What's with this cheap tray?

My aunt, Olive Leeper, lived most of her life at 607 Columbus Avenue with my

grandfather, A.C. Leeper.  She worked as a rural school teacher for a few

years, but when my grandmother deserted her children, Ollie quit her job

and stayed home, caring for her brothers and sisters, including my dad, Bud.


A.C. worked for the school district and was in charge of plant services being

a self-taught steam boiler engineer.  When he retired he spent a lot of time

repairing clocks before they were all tied up in collections.  From a very

practical perspective they had no money.  My mom and I lived in a bad house

on Columbus and theirs was about the same; about as poorly constructed as one

can be and still allow you to survive MN winters. 


We usually went to their house on Christmas Day.  Christmas Eve was spent with

my mom's family and I usually got a few nice gifts, nothing excessive but they

were special.  At Ollie and A.C.'s I'd usually get a nominal gift.  As the years

passed on, the gifts became fewer and this was the last I received from them.  It

was probably in 1968 or 1969.  After that I was off working, doing National Guard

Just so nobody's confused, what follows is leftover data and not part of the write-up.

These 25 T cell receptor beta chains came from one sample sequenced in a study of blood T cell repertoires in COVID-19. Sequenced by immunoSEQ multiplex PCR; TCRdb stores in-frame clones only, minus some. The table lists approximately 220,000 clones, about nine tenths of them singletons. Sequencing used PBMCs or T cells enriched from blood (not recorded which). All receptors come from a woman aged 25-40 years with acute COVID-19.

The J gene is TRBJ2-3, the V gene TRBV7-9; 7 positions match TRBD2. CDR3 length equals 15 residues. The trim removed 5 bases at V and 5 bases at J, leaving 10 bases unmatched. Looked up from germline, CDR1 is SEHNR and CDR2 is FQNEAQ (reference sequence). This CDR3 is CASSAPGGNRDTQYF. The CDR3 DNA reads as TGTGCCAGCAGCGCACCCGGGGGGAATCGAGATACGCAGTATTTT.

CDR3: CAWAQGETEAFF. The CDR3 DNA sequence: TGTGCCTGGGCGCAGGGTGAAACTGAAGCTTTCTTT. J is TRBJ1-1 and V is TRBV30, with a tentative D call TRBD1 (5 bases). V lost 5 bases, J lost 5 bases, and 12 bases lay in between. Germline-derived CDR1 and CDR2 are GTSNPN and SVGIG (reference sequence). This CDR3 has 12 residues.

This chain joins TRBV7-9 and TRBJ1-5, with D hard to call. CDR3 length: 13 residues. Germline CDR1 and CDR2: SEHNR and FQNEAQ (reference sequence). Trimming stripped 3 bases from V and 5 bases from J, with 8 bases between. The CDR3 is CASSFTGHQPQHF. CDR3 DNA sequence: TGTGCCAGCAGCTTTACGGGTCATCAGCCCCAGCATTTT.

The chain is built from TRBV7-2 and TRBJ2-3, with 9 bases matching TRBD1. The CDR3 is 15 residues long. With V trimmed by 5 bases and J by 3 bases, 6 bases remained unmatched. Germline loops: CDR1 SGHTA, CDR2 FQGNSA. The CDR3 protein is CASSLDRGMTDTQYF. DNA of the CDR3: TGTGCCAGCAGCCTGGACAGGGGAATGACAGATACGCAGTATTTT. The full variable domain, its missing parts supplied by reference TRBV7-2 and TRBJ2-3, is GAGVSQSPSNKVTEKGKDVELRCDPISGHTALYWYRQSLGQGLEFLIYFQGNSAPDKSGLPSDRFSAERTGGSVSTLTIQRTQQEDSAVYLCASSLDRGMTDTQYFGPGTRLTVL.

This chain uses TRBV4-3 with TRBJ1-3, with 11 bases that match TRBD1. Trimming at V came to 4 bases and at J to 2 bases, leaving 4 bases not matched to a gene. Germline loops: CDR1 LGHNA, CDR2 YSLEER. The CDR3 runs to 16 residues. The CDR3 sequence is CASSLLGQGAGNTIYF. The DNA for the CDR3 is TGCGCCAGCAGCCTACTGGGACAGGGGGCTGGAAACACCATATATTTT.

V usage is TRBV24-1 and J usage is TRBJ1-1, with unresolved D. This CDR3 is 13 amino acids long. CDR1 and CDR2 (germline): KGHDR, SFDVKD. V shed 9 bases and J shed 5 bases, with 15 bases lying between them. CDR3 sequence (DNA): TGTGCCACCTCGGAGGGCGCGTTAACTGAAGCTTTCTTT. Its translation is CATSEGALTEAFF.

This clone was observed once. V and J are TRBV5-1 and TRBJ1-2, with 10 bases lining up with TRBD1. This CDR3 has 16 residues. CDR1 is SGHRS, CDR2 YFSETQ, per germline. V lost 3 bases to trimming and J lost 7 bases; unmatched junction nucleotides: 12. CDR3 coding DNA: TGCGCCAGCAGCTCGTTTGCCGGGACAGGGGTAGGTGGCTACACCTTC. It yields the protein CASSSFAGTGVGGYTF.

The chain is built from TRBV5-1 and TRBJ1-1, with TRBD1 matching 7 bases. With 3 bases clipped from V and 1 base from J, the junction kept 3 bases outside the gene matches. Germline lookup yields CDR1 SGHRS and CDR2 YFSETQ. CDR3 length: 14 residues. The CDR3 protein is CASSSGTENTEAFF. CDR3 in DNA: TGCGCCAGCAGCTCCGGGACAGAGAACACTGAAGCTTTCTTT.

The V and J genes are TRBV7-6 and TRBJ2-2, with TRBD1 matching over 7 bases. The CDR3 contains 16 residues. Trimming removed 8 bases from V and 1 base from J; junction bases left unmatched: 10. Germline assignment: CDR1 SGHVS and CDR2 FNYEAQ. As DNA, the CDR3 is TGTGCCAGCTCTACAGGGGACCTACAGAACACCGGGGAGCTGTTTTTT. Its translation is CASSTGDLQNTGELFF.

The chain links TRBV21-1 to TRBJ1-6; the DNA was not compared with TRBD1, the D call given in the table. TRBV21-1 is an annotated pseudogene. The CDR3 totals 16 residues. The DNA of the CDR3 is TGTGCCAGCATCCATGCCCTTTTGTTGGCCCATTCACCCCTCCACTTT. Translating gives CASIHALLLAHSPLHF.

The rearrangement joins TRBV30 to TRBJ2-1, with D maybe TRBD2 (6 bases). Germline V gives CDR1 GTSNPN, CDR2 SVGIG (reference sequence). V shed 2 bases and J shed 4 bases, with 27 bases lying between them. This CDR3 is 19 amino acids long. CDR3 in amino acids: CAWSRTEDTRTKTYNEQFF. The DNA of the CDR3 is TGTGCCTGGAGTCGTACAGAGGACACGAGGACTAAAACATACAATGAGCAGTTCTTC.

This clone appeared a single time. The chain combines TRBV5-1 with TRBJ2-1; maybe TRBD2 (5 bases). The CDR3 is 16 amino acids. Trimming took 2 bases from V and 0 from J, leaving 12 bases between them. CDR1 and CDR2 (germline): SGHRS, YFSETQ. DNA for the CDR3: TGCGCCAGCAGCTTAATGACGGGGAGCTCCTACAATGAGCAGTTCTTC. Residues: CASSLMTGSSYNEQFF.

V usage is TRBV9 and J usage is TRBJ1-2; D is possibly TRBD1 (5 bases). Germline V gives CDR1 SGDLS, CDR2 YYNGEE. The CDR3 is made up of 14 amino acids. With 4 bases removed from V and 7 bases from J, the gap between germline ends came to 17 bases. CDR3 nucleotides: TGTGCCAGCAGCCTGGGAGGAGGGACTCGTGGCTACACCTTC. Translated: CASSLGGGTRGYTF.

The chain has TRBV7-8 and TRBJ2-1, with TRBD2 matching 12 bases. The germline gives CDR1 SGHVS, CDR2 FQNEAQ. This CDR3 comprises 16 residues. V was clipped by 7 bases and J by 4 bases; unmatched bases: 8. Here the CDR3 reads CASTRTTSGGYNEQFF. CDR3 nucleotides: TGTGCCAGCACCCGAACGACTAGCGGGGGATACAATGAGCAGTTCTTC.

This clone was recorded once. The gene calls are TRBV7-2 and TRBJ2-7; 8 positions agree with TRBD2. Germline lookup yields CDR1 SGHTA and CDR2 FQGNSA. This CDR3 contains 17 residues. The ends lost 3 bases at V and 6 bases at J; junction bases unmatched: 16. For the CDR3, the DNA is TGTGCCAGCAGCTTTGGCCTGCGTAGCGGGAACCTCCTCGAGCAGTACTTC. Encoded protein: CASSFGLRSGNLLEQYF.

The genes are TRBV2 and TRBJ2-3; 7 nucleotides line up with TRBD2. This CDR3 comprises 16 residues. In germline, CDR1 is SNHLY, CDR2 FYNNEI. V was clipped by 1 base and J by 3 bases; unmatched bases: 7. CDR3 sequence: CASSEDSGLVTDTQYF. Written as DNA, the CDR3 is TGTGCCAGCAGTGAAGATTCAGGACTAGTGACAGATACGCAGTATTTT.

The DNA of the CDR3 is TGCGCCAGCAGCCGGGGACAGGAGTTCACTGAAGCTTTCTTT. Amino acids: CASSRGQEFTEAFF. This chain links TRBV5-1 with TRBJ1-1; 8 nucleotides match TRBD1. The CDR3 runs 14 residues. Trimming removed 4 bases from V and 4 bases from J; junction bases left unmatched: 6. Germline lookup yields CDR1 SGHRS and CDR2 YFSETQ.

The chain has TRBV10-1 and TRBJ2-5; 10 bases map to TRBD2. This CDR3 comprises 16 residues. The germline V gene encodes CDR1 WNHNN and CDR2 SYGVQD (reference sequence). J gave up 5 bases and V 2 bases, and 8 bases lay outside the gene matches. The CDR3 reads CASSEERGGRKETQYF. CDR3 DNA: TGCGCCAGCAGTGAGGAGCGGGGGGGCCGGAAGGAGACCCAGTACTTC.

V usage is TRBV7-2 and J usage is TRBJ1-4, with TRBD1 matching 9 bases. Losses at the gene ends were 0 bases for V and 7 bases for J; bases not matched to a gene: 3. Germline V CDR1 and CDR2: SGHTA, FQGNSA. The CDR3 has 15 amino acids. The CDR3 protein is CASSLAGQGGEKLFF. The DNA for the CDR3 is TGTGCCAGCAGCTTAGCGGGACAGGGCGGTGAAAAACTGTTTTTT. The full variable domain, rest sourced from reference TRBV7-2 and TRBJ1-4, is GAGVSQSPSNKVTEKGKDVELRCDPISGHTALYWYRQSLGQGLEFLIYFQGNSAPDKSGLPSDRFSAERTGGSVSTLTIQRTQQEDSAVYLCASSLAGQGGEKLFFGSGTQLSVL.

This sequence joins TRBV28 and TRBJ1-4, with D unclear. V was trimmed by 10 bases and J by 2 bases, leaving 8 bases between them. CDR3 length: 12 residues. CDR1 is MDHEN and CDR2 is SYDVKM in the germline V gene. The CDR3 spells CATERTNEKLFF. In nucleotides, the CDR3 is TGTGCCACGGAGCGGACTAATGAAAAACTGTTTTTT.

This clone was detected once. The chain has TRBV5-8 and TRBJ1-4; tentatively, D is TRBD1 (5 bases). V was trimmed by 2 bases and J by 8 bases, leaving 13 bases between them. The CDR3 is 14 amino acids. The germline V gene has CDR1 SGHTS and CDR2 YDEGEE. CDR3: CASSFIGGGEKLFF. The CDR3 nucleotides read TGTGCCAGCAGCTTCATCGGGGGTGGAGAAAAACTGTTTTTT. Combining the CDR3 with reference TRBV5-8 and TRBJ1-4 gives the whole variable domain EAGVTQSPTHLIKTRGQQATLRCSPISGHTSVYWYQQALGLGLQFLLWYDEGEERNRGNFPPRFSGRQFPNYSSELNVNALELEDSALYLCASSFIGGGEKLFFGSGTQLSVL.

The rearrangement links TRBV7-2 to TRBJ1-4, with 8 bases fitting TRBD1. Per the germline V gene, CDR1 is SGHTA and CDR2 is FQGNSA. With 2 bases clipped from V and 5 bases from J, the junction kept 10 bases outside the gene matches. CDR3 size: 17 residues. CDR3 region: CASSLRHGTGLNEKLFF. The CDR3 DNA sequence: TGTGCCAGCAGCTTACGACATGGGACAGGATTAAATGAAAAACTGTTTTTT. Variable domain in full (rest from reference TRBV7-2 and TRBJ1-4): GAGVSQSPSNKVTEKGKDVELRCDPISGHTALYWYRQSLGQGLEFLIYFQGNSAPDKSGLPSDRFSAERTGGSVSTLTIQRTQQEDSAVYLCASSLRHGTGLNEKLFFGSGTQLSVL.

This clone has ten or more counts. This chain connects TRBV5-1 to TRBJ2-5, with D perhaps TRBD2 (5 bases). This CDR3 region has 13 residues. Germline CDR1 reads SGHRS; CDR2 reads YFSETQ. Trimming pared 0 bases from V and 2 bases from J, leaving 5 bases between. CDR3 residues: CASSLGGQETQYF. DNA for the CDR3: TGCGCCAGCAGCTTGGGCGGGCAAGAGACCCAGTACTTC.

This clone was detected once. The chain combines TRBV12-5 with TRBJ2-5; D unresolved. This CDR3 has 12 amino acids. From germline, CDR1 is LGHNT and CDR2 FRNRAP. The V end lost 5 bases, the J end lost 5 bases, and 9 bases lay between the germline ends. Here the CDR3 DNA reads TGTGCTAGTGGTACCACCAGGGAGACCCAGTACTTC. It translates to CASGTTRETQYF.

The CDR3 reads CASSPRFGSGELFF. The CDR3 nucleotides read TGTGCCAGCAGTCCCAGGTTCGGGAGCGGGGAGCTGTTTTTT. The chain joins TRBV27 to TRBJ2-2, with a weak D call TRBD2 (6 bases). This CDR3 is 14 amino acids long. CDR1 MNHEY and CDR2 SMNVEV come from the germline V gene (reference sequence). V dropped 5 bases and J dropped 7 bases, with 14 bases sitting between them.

things or in the cities at school.  I never really saw them very much after that

Christmas and that, in hindsight, was neglectfull.  They aged even more and died

w/i a couple of years of one another. 


I don't have many things from them and for some reason I was so out of it that

I never even went there or offered to help my aunt Hazel clean out their house.

What was I thinking?  Regardless, they provided unconditional love and were

my safe haven on Columbus for the 13 years that I lived there.  Both of them

are gone, but I think of them every week, Olive and her 'innovative' way of

stretching most meals with old bread or potatoes, and A.C. with his dry wit

and limitless compassion for those worse off than him.  They are part of me.


John Leeper